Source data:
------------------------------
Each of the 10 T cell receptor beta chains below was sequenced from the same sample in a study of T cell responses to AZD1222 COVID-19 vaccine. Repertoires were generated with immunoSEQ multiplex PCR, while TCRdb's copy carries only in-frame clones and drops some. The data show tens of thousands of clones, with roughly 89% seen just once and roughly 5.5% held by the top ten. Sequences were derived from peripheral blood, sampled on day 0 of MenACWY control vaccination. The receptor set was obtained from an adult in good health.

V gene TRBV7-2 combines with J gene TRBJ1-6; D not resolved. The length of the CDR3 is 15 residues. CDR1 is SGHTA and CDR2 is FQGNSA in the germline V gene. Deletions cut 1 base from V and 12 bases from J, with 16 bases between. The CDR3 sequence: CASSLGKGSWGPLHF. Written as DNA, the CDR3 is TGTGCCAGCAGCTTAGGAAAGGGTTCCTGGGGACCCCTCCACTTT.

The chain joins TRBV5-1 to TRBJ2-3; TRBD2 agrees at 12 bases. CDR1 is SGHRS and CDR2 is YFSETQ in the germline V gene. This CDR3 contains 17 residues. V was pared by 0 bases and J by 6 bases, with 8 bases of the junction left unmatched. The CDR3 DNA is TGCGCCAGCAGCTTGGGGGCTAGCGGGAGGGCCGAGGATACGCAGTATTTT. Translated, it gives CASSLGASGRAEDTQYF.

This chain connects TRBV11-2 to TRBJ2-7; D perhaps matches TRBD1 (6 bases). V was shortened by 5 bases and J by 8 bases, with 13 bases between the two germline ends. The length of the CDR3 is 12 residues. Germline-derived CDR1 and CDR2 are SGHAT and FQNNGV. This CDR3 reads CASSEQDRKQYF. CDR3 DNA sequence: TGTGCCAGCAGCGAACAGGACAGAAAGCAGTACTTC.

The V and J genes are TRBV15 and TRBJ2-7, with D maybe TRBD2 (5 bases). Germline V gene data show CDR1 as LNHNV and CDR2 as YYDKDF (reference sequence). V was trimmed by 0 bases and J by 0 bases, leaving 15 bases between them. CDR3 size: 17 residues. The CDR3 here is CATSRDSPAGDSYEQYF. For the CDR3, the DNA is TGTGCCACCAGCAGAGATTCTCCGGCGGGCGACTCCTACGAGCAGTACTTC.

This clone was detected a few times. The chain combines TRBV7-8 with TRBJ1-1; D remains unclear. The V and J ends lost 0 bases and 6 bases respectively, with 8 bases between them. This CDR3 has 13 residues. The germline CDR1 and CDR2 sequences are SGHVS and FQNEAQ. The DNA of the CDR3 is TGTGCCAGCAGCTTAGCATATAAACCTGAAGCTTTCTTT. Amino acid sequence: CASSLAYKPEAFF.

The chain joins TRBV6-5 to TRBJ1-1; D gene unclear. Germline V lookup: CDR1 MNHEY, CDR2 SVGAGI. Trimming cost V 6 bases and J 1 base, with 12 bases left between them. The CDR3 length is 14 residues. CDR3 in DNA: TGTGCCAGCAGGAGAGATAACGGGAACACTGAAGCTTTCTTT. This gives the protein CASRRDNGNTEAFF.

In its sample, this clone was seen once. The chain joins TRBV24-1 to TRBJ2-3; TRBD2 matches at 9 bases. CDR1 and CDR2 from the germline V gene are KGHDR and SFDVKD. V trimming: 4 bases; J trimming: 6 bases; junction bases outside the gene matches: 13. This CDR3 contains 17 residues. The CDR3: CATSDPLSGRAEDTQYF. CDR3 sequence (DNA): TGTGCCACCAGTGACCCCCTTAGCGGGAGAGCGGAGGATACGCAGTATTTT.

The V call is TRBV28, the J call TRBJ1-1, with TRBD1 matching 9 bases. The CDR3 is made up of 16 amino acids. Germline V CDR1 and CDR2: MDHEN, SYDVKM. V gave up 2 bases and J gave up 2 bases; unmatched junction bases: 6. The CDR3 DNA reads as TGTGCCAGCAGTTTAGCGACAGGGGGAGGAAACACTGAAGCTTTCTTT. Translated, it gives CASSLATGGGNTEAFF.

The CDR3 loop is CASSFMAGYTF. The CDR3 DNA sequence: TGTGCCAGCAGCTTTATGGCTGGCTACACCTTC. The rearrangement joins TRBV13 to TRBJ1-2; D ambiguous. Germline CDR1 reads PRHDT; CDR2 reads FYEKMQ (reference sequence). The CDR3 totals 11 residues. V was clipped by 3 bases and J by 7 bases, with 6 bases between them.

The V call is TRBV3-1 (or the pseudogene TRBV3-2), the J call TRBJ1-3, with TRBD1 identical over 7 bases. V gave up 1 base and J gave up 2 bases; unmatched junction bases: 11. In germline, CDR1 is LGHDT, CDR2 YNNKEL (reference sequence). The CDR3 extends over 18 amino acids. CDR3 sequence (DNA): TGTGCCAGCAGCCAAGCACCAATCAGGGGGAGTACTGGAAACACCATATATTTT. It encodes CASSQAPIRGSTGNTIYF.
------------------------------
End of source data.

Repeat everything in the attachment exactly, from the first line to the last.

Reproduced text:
Each of the 10 T cell receptor beta chains below was sequenced from the same sample in a study of T cell responses to AZD1222 COVID-19 vaccine. Repertoires were generated with immunoSEQ multiplex PCR, while TCRdb's copy carries only in-frame clones and drops some. The data show tens of thousands of clones, with roughly 89% seen just once and roughly 5.5% held by the top ten. Sequences were derived from peripheral blood, sampled on day 0 of MenACWY control vaccination. The receptor set was obtained from an adult in good health.

V gene TRBV7-2 combines with J gene TRBJ1-6; D not resolved. The length of the CDR3 is 15 residues. CDR1 is SGHTA and CDR2 is FQGNSA in the germline V gene. Deletions cut 1 base from V and 12 bases from J, with 16 bases between. The CDR3 sequence: CASSLGKGSWGPLHF. Written as DNA, the CDR3 is TGTGCCAGCAGCTTAGGAAAGGGTTCCTGGGGACCCCTCCACTTT.

The chain joins TRBV5-1 to TRBJ2-3; TRBD2 agrees at 12 bases. CDR1 is SGHRS and CDR2 is YFSETQ in the germline V gene. This CDR3 contains 17 residues. V was pared by 0 bases and J by 6 bases, with 8 bases of the junction left unmatched. The CDR3 DNA is TGCGCCAGCAGCTTGGGGGCTAGCGGGAGGGCCGAGGATACGCAGTATTTT. Translated, it gives CASSLGASGRAEDTQYF.

This chain connects TRBV11-2 to TRBJ2-7; D perhaps matches TRBD1 (6 bases). V was shortened by 5 bases and J by 8 bases, with 13 bases between the two germline ends. The length of the CDR3 is 12 residues. Germline-derived CDR1 and CDR2 are SGHAT and FQNNGV. This CDR3 reads CASSEQDRKQYF. CDR3 DNA sequence: TGTGCCAGCAGCGAACAGGACAGAAAGCAGTACTTC.

The V and J genes are TRBV15 and TRBJ2-7, with D maybe TRBD2 (5 bases). Germline V gene data show CDR1 as LNHNV and CDR2 as YYDKDF (reference sequence). V was trimmed by 0 bases and J by 0 bases, leaving 15 bases between them. CDR3 size: 17 residues. The CDR3 here is CATSRDSPAGDSYEQYF. For the CDR3, the DNA is TGTGCCACCAGCAGAGATTCTCCGGCGGGCGACTCCTACGAGCAGTACTTC.

This clone was detected a few times. The chain combines TRBV7-8 with TRBJ1-1; D remains unclear. The V and J ends lost 0 bases and 6 bases respectively, with 8 bases between them. This CDR3 has 13 residues. The germline CDR1 and CDR2 sequences are SGHVS and FQNEAQ. The DNA of the CDR3 is TGTGCCAGCAGCTTAGCATATAAACCTGAAGCTTTCTTT. Amino acid sequence: CASSLAYKPEAFF.

The chain joins TRBV6-5 to TRBJ1-1; D gene unclear. Germline V lookup: CDR1 MNHEY, CDR2 SVGAGI. Trimming cost V 6 bases and J 1 base, with 12 bases left between them. The CDR3 length is 14 residues. CDR3 in DNA: TGTGCCAGCAGGAGAGATAACGGGAACACTGAAGCTTTCTTT. This gives the protein CASRRDNGNTEAFF.

In its sample, this clone was seen once. The chain joins TRBV24-1 to TRBJ2-3; TRBD2 matches at 9 bases. CDR1 and CDR2 from the germline V gene are KGHDR and SFDVKD. V trimming: 4 bases; J trimming: 6 bases; junction bases outside the gene matches: 13. This CDR3 contains 17 residues. The CDR3: CATSDPLSGRAEDTQYF. CDR3 sequence (DNA): TGTGCCACCAGTGACCCCCTTAGCGGGAGAGCGGAGGATACGCAGTATTTT.

The V call is TRBV28, the J call TRBJ1-1, with TRBD1 matching 9 bases. The CDR3 is made up of 16 amino acids. Germline V CDR1 and CDR2: MDHEN, SYDVKM. V gave up 2 bases and J gave up 2 bases; unmatched junction bases: 6. The CDR3 DNA reads as TGTGCCAGCAGTTTAGCGACAGGGGGAGGAAACACTGAAGCTTTCTTT. Translated, it gives CASSLATGGGNTEAFF.

The CDR3 loop is CASSFMAGYTF. The CDR3 DNA sequence: TGTGCCAGCAGCTTTATGGCTGGCTACACCTTC. The rearrangement joins TRBV13 to TRBJ1-2; D ambiguous. Germline CDR1 reads PRHDT; CDR2 reads FYEKMQ (reference sequence). The CDR3 totals 11 residues. V was clipped by 3 bases and J by 7 bases, with 6 bases between them.

The V call is TRBV3-1 (or the pseudogene TRBV3-2), the J call TRBJ1-3, with TRBD1 identical over 7 bases. V gave up 1 base and J gave up 2 bases; unmatched junction bases: 11. In germline, CDR1 is LGHDT, CDR2 YNNKEL (reference sequence). The CDR3 extends over 18 amino acids. CDR3 sequence (DNA): TGTGCCAGCAGCCAAGCACCAATCAGGGGGAGTACTGGAAACACCATATATTTT. It encodes CASSQAPIRGSTGNTIYF.